Advances in the Field

Active MPSDC participation in the Biophysical Society 60th Annual Meeting in 2016

MPSDC Awards: Francisco Bezanilla, Past President presenting an award to Robert Nakamoto.
(Click to enlarge)

The Membrane Protein Structural Dynamics Consortium is always very well represented at the annual Biophysical Society meeting, as can be seen by Klaus Schulten‘s National Lecture in 2015 as well as at the level of participants in a remarkably large number of workshops, symposia, and presentations. This is also reflected in Consortium members being actively involved at the leadership level, including Francisco Bezanilla‘s tenure as Biophysical Society President from 2012 to 2014 and Robert Nakamoto and Olga Boudker‘s service in the current Biophysical Society leadership council.

On August 31, 2015 the Biophysical Society announced that MPSDC Chair Eduardo Perozo was elected as a 2016 Society Fellow. This award honors the Society’s distinguished members who have demonstrated excellence in science, contributed to the expansion of the field of biophysics, and supported the Biophysical Society. The Fellows will be honored at the Awards Ceremony during the Biophysical Society’s 60th Annual Meeting on Monday February 29, 2016 at the Los Angeles Convention Center in Los Angeles, California. Perozo was elected for his leadership and fundamental contributions in ion channel biophysics.

At next year’s meeting in Los Angeles, MPSDC members will participate in a number of specialty symposia and workshops organized by the Biophysical society (more information on the nature of these symposia and workshops can be found on the Biophysical Society meeting website here). We would like to highlight the following in particular (though there are and will certainly be more ways in which Consortium members are involved with the meeting):

  • Francisco Bezanilla (University of Chicago) is participating in a symposium on Voltage Sensing and Gating.
  • Olga Boudker (Weill Cornell Medical College) is receiving the Michael and Kate Bárány Award during the meeting’s award symposium. During this session, award recipients are recognized and each give a short talk about the work for which they are being recognized. Congratulations, Olga!
  • Yifan Cheng (University of California, San Francisco) is co-chairing the Cryo-EM Subgroup 2016 Symposium
  • Claudio Grosman(UIUC) is participating in a symposium on Pentameric Ligand-gated Ion Channels: New Insights from Structure and Function.
  • Benoît Roux (University of Chicago) is participating in a workshop about Computational Methods for Ion Permeation and Selectivity
  • Emad Tajkhorshid (UIUC) will once again be chairing the Permeation & Transport Subgroup 2015 Symposium. He chaired the same subgroup last year.

Last year, MPSDC member and one of our keynote speakers at Frontiers in Membrane Protein Structural Dynamics 2014 Klaus Schulten (UIUC) gave the prestigious National Lecture. The National Lecturer is the highest award given each year by the Biophysical Society. Dr. Schulten’s 2015 National Lecture lecture can be viewed in full here.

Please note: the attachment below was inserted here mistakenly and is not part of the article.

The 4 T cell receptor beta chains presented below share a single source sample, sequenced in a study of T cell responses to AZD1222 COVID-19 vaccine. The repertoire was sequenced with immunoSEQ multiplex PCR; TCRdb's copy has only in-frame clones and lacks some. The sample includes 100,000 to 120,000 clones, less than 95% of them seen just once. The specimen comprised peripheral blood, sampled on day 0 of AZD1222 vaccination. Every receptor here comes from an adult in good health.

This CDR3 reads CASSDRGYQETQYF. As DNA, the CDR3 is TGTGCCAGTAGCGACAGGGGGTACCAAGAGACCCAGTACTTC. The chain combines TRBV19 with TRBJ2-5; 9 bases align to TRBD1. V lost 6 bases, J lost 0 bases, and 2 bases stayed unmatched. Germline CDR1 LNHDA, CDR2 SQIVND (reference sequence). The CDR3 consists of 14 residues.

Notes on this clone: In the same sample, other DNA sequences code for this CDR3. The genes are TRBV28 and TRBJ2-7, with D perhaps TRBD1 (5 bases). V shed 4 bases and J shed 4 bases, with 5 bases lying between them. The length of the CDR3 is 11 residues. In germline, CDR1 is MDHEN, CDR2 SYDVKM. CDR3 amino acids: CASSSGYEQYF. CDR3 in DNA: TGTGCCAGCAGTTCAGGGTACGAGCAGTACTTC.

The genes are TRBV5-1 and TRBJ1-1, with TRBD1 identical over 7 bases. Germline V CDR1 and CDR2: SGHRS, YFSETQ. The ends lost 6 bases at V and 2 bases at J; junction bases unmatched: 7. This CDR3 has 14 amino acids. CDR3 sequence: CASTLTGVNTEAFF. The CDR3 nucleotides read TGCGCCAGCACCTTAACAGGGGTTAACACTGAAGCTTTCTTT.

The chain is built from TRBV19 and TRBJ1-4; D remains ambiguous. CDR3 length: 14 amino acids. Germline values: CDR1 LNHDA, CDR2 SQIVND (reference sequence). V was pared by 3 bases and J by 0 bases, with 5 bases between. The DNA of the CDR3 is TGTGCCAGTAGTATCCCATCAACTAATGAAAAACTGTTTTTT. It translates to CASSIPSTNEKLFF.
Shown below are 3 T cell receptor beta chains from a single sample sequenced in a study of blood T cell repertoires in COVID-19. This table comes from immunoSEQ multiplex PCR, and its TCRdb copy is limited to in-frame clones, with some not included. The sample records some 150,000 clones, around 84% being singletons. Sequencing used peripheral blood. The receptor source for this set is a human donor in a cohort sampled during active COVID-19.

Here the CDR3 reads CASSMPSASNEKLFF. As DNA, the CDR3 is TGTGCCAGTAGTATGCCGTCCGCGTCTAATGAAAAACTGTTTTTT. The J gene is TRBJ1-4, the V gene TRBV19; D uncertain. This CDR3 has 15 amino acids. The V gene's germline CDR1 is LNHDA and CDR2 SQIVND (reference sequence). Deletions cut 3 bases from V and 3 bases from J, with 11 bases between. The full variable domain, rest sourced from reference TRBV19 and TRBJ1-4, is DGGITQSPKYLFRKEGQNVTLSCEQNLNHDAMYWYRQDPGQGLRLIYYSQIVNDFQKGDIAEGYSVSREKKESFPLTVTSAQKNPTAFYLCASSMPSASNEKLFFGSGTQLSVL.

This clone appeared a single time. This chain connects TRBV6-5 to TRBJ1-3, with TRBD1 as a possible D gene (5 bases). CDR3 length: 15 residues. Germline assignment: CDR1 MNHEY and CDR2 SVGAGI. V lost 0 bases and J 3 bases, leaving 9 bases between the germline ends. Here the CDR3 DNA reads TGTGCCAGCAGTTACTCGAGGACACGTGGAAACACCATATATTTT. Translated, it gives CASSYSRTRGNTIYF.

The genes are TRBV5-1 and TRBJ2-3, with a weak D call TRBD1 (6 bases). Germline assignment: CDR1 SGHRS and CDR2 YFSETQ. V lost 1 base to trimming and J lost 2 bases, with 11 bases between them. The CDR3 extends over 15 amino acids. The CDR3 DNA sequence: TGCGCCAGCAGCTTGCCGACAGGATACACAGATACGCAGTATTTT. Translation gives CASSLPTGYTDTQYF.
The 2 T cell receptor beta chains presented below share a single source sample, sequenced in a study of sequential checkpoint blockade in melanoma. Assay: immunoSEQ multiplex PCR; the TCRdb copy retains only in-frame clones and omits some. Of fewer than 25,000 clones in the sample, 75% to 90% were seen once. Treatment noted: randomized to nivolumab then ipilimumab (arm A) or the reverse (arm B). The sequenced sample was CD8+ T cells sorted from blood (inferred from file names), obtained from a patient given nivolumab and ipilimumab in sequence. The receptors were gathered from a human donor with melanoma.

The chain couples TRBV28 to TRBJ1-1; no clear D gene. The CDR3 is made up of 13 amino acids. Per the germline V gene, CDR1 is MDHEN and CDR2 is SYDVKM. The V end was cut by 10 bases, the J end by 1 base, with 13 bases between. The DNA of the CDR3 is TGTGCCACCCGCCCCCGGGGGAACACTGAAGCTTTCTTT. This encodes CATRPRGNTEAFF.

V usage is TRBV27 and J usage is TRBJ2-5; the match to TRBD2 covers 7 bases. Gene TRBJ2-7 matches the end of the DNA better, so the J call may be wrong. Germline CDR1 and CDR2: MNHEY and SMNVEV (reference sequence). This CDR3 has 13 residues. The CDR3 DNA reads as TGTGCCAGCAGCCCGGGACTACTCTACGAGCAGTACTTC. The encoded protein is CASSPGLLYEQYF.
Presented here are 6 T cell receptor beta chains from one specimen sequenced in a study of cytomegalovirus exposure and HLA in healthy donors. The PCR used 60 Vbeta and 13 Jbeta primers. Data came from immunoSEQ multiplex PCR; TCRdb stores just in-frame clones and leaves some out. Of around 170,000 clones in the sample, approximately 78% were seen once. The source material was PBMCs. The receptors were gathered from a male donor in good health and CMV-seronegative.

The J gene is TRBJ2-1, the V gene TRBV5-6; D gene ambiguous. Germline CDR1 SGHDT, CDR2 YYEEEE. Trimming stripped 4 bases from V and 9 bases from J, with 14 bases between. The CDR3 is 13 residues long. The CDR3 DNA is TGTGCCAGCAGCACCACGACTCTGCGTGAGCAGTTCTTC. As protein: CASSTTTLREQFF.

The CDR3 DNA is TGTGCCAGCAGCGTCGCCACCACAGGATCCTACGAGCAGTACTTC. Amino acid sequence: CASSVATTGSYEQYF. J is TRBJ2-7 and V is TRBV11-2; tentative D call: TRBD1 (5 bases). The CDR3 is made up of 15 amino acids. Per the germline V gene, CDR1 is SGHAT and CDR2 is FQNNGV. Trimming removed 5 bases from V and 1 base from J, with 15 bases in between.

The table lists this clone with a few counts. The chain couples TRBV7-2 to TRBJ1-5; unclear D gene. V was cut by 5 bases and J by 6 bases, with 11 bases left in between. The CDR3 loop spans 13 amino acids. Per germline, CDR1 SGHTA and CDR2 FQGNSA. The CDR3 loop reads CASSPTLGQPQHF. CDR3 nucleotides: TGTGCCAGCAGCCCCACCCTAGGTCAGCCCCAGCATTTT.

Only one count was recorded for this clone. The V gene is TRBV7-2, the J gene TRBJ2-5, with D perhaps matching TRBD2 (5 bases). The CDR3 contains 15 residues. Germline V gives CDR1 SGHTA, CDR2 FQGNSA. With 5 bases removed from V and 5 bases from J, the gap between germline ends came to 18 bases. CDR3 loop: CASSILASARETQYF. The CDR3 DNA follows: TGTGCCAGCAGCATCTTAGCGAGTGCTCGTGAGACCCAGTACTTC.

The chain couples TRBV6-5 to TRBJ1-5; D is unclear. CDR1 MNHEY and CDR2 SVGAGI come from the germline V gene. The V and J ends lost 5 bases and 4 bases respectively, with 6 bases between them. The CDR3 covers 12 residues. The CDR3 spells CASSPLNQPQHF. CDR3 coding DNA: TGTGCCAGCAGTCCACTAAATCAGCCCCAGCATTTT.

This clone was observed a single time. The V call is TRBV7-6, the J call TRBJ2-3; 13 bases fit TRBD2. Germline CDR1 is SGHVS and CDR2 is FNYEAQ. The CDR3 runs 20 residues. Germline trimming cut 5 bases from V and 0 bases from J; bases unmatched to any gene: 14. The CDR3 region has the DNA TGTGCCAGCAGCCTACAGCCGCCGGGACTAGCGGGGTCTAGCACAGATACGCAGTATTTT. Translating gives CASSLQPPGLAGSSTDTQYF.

See also: interviews from the 59th Biophysical Society Meeting with 2015 National Lecturer Klaus Schulten and Harel Weinstein.

See also: interviews from the 58th Biophysical Society Meeting with Francisco Bezanilla, Past President and Robert Nakamoto, Chair of the 2014 BPS Program Committee.

Solving a Major Piece of a Cellular Mystery about Nuclear Pore Complexes

Drs. Shohei Koide and Anthony Kossiakoff recently worked together with a team to determines the architecture of a second subcomplex of the nuclear pore complex, in so doing solving a major quandary of answering how a nuclear pore complex (NPC) can be such an effective gatekeeper, preventing much from entering the nucleus while helping to shuttle certain molecules across the nuclear envelope.

The scientific team was featured in multiple publications including Caltech and the Argonne National Laboratory Science Highlights (reproduced in part below). The research was supported in part by the Consortium, and culminated in the following publication:

Architecture of the fungal nuclear pore inner ring complex

Stuwe T, Bley CJ, Thierbach K, Petrovic S, Schilbach S, Mayo DJ, Perriches T, Rundlet EJ, Jeon YE, Collins LN, Huber FM, Lin DH, Paduch M, Koide A, Lu V, Fischer J, Hurt E, Koide S, Kossiakoff AA, Hoelz A. Science. 2015 Oct 2;350(6256):56-64. PMID: 26316600.

Learn more »

Solving a Major Piece of a Cellular Mystery

This article by Argonne reproduced in part can be read here

Not just anything is allowed to enter the nucleus, the heart of eukaryotic cells where, among other things, genetic information is stored. A double membrane, called the “nuclear envelope,” serves as a wall, protecting the contents of the nucleus. Any molecules trying to enter or exit the nucleus must do so via a cellular gatekeeper known as the nuclear pore complex (NPC), or pore, which exists within the envelope.

How can the NPC be such an effective gatekeeper — preventing much from entering the nucleus while helping to shuttle certain molecules across the nuclear envelope? Scientists have been trying to figure that out for decades, at least in part because the NPC is targeted by a number of diseases, including some aggressive forms of leukemia and nervous system disorders such as a hereditary form of Lou Gehrig’s disease. Now a team of researchers from Caltech, The University of Chicago, and the Biochemistry Center of Heidelberg University (Germany), led by André Hoelz and working at three U.S. Department of Energy synchrotron light sources including the Advanced Photon Source (APS) at Argonne, has solved a crucial piece of the puzzle.